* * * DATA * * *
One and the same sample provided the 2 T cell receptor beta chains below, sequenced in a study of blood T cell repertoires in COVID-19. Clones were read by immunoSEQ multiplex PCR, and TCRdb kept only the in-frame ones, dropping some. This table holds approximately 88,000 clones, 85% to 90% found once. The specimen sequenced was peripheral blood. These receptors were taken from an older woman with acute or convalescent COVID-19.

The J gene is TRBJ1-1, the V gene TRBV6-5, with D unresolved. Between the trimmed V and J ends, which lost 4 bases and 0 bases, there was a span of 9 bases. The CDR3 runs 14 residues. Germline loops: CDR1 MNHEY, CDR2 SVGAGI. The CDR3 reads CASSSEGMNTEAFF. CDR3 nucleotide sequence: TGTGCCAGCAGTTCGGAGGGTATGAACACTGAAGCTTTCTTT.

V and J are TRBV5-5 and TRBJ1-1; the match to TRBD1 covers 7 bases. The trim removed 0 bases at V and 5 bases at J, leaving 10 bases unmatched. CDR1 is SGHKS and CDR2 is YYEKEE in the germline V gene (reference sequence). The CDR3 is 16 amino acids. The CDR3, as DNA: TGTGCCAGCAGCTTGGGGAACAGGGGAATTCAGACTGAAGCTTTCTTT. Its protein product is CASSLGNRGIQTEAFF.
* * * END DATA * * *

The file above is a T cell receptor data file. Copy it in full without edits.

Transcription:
One and the same sample provided the 2 T cell receptor beta chains below, sequenced in a study of blood T cell repertoires in COVID-19. Clones were read by immunoSEQ multiplex PCR, and TCRdb kept only the in-frame ones, dropping some. This table holds approximately 88,000 clones, 85% to 90% found once. The specimen sequenced was peripheral blood. These receptors were taken from an older woman with acute or convalescent COVID-19.

The J gene is TRBJ1-1, the V gene TRBV6-5, with D unresolved. Between the trimmed V and J ends, which lost 4 bases and 0 bases, there was a span of 9 bases. The CDR3 runs 14 residues. Germline loops: CDR1 MNHEY, CDR2 SVGAGI. The CDR3 reads CASSSEGMNTEAFF. CDR3 nucleotide sequence: TGTGCCAGCAGTTCGGAGGGTATGAACACTGAAGCTTTCTTT.

V and J are TRBV5-5 and TRBJ1-1; the match to TRBD1 covers 7 bases. The trim removed 0 bases at V and 5 bases at J, leaving 10 bases unmatched. CDR1 is SGHKS and CDR2 is YYEKEE in the germline V gene (reference sequence). The CDR3 is 16 amino acids. The CDR3, as DNA: TGTGCCAGCAGCTTGGGGAACAGGGGAATTCAGACTGAAGCTTTCTTT. Its protein product is CASSLGNRGIQTEAFF.